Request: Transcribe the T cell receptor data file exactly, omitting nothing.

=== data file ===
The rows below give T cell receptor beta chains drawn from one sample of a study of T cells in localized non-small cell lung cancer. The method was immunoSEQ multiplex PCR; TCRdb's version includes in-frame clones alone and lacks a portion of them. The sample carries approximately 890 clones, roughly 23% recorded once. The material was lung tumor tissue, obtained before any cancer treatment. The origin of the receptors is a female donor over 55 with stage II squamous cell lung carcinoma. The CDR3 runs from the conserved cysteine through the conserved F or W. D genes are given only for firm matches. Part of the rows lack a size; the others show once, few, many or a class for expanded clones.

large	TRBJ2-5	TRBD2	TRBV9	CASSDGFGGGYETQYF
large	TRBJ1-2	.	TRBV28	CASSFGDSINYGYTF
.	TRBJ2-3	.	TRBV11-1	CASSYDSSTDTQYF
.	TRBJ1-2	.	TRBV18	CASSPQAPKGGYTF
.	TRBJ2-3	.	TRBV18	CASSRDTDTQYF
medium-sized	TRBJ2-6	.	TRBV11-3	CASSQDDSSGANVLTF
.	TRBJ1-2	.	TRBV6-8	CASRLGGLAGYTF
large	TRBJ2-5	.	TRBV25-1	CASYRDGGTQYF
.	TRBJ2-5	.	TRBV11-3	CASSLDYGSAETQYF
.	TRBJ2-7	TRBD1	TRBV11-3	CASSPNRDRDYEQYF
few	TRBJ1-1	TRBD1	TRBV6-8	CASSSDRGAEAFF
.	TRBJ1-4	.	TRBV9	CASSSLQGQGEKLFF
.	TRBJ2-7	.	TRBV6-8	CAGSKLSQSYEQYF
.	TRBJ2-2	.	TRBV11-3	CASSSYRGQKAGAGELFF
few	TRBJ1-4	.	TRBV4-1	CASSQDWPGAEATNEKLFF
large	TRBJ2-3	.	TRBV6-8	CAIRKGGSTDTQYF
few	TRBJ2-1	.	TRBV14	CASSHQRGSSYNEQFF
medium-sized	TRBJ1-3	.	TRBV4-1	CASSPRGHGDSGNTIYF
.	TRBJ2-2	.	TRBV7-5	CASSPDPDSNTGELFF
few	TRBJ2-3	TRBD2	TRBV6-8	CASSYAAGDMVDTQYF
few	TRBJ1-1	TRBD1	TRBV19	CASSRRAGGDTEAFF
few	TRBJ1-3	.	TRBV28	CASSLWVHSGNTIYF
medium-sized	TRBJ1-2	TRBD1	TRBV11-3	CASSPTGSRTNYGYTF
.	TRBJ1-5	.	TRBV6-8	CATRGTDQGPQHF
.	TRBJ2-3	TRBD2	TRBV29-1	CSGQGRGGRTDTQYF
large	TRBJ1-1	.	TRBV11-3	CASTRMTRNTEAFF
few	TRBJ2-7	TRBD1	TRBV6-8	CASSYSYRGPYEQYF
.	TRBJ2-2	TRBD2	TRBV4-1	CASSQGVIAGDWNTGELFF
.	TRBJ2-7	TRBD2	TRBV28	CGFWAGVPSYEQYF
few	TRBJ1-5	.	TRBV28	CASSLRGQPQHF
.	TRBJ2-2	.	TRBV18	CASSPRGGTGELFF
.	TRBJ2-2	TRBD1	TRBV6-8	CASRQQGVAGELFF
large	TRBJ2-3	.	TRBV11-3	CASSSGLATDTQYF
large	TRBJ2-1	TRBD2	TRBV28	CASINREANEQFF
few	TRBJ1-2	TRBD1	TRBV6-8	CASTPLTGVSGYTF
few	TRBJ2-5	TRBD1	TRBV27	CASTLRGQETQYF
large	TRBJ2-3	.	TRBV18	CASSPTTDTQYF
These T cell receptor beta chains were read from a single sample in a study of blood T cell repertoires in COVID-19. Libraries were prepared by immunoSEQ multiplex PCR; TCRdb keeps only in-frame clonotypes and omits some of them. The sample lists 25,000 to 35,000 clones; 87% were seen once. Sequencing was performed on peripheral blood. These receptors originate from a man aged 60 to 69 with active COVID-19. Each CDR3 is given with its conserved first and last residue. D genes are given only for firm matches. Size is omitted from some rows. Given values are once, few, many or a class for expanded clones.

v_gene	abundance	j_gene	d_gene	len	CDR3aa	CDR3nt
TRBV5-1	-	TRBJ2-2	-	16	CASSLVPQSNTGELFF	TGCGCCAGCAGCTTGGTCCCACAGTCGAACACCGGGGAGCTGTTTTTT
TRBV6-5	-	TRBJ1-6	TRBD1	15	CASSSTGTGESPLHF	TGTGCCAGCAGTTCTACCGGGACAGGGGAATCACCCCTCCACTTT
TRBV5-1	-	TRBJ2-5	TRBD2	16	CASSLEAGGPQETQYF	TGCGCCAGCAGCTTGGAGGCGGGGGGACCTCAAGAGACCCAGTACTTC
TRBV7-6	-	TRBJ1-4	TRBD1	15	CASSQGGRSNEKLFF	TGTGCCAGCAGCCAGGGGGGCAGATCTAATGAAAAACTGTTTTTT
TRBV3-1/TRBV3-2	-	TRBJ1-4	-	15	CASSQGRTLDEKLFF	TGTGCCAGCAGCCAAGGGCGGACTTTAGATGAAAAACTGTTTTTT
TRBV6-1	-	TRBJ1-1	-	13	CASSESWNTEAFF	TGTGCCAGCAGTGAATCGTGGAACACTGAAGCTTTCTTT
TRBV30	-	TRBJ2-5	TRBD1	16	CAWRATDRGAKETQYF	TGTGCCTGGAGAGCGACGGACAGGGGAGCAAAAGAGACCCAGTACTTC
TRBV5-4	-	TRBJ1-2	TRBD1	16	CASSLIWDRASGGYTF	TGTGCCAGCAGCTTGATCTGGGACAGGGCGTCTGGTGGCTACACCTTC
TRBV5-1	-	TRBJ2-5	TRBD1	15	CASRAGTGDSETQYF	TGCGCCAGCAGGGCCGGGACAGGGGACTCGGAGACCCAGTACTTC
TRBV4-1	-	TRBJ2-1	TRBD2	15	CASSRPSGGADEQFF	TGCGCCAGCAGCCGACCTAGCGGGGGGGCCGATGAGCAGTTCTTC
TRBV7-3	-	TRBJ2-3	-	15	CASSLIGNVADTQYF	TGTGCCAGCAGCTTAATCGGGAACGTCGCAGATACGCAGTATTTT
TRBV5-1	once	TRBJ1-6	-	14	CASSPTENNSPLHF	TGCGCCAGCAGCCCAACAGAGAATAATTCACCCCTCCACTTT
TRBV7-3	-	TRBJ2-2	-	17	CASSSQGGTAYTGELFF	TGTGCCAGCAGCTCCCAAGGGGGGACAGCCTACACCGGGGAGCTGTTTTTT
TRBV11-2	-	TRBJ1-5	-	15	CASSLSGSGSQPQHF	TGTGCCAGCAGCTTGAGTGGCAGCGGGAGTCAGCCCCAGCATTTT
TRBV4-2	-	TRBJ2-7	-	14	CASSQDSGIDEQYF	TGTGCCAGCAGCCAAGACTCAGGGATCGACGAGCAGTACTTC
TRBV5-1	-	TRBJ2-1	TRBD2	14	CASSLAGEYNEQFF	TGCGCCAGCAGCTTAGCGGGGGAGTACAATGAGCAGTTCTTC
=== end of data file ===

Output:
The rows below give T cell receptor beta chains drawn from one sample of a study of T cells in localized non-small cell lung cancer. The method was immunoSEQ multiplex PCR; TCRdb's version includes in-frame clones alone and lacks a portion of them. The sample carries approximately 890 clones, roughly 23% recorded once. The material was lung tumor tissue, obtained before any cancer treatment. The origin of the receptors is a female donor over 55 with stage II squamous cell lung carcinoma. The CDR3 runs from the conserved cysteine through the conserved F or W. D genes are given only for firm matches. Part of the rows lack a size; the others show once, few, many or a class for expanded clones.

large	TRBJ2-5	TRBD2	TRBV9	CASSDGFGGGYETQYF
large	TRBJ1-2	.	TRBV28	CASSFGDSINYGYTF
.	TRBJ2-3	.	TRBV11-1	CASSYDSSTDTQYF
.	TRBJ1-2	.	TRBV18	CASSPQAPKGGYTF
.	TRBJ2-3	.	TRBV18	CASSRDTDTQYF
medium-sized	TRBJ2-6	.	TRBV11-3	CASSQDDSSGANVLTF
.	TRBJ1-2	.	TRBV6-8	CASRLGGLAGYTF
large	TRBJ2-5	.	TRBV25-1	CASYRDGGTQYF
.	TRBJ2-5	.	TRBV11-3	CASSLDYGSAETQYF
.	TRBJ2-7	TRBD1	TRBV11-3	CASSPNRDRDYEQYF
few	TRBJ1-1	TRBD1	TRBV6-8	CASSSDRGAEAFF
.	TRBJ1-4	.	TRBV9	CASSSLQGQGEKLFF
.	TRBJ2-7	.	TRBV6-8	CAGSKLSQSYEQYF
.	TRBJ2-2	.	TRBV11-3	CASSSYRGQKAGAGELFF
few	TRBJ1-4	.	TRBV4-1	CASSQDWPGAEATNEKLFF
large	TRBJ2-3	.	TRBV6-8	CAIRKGGSTDTQYF
few	TRBJ2-1	.	TRBV14	CASSHQRGSSYNEQFF
medium-sized	TRBJ1-3	.	TRBV4-1	CASSPRGHGDSGNTIYF
.	TRBJ2-2	.	TRBV7-5	CASSPDPDSNTGELFF
few	TRBJ2-3	TRBD2	TRBV6-8	CASSYAAGDMVDTQYF
few	TRBJ1-1	TRBD1	TRBV19	CASSRRAGGDTEAFF
few	TRBJ1-3	.	TRBV28	CASSLWVHSGNTIYF
medium-sized	TRBJ1-2	TRBD1	TRBV11-3	CASSPTGSRTNYGYTF
.	TRBJ1-5	.	TRBV6-8	CATRGTDQGPQHF
.	TRBJ2-3	TRBD2	TRBV29-1	CSGQGRGGRTDTQYF
large	TRBJ1-1	.	TRBV11-3	CASTRMTRNTEAFF
few	TRBJ2-7	TRBD1	TRBV6-8	CASSYSYRGPYEQYF
.	TRBJ2-2	TRBD2	TRBV4-1	CASSQGVIAGDWNTGELFF
.	TRBJ2-7	TRBD2	TRBV28	CGFWAGVPSYEQYF
few	TRBJ1-5	.	TRBV28	CASSLRGQPQHF
.	TRBJ2-2	.	TRBV18	CASSPRGGTGELFF
.	TRBJ2-2	TRBD1	TRBV6-8	CASRQQGVAGELFF
large	TRBJ2-3	.	TRBV11-3	CASSSGLATDTQYF
large	TRBJ2-1	TRBD2	TRBV28	CASINREANEQFF
few	TRBJ1-2	TRBD1	TRBV6-8	CASTPLTGVSGYTF
few	TRBJ2-5	TRBD1	TRBV27	CASTLRGQETQYF
large	TRBJ2-3	.	TRBV18	CASSPTTDTQYF
These T cell receptor beta chains were read from a single sample in a study of blood T cell repertoires in COVID-19. Libraries were prepared by immunoSEQ multiplex PCR; TCRdb keeps only in-frame clonotypes and omits some of them. The sample lists 25,000 to 35,000 clones; 87% were seen once. Sequencing was performed on peripheral blood. These receptors originate from a man aged 60 to 69 with active COVID-19. Each CDR3 is given with its conserved first and last residue. D genes are given only for firm matches. Size is omitted from some rows. Given values are once, few, many or a class for expanded clones.

v_gene	abundance	j_gene	d_gene	len	CDR3aa	CDR3nt
TRBV5-1	-	TRBJ2-2	-	16	CASSLVPQSNTGELFF	TGCGCCAGCAGCTTGGTCCCACAGTCGAACACCGGGGAGCTGTTTTTT
TRBV6-5	-	TRBJ1-6	TRBD1	15	CASSSTGTGESPLHF	TGTGCCAGCAGTTCTACCGGGACAGGGGAATCACCCCTCCACTTT
TRBV5-1	-	TRBJ2-5	TRBD2	16	CASSLEAGGPQETQYF	TGCGCCAGCAGCTTGGAGGCGGGGGGACCTCAAGAGACCCAGTACTTC
TRBV7-6	-	TRBJ1-4	TRBD1	15	CASSQGGRSNEKLFF	TGTGCCAGCAGCCAGGGGGGCAGATCTAATGAAAAACTGTTTTTT
TRBV3-1/TRBV3-2	-	TRBJ1-4	-	15	CASSQGRTLDEKLFF	TGTGCCAGCAGCCAAGGGCGGACTTTAGATGAAAAACTGTTTTTT
TRBV6-1	-	TRBJ1-1	-	13	CASSESWNTEAFF	TGTGCCAGCAGTGAATCGTGGAACACTGAAGCTTTCTTT
TRBV30	-	TRBJ2-5	TRBD1	16	CAWRATDRGAKETQYF	TGTGCCTGGAGAGCGACGGACAGGGGAGCAAAAGAGACCCAGTACTTC
TRBV5-4	-	TRBJ1-2	TRBD1	16	CASSLIWDRASGGYTF	TGTGCCAGCAGCTTGATCTGGGACAGGGCGTCTGGTGGCTACACCTTC
TRBV5-1	-	TRBJ2-5	TRBD1	15	CASRAGTGDSETQYF	TGCGCCAGCAGGGCCGGGACAGGGGACTCGGAGACCCAGTACTTC
TRBV4-1	-	TRBJ2-1	TRBD2	15	CASSRPSGGADEQFF	TGCGCCAGCAGCCGACCTAGCGGGGGGGCCGATGAGCAGTTCTTC
TRBV7-3	-	TRBJ2-3	-	15	CASSLIGNVADTQYF	TGTGCCAGCAGCTTAATCGGGAACGTCGCAGATACGCAGTATTTT
TRBV5-1	once	TRBJ1-6	-	14	CASSPTENNSPLHF	TGCGCCAGCAGCCCAACAGAGAATAATTCACCCCTCCACTTT
TRBV7-3	-	TRBJ2-2	-	17	CASSSQGGTAYTGELFF	TGTGCCAGCAGCTCCCAAGGGGGGACAGCCTACACCGGGGAGCTGTTTTTT
TRBV11-2	-	TRBJ1-5	-	15	CASSLSGSGSQPQHF	TGTGCCAGCAGCTTGAGTGGCAGCGGGAGTCAGCCCCAGCATTTT
TRBV4-2	-	TRBJ2-7	-	14	CASSQDSGIDEQYF	TGTGCCAGCAGCCAAGACTCAGGGATCGACGAGCAGTACTTC
TRBV5-1	-	TRBJ2-1	TRBD2	14	CASSLAGEYNEQFF	TGCGCCAGCAGCTTAGCGGGGGAGTACAATGAGCAGTTCTTC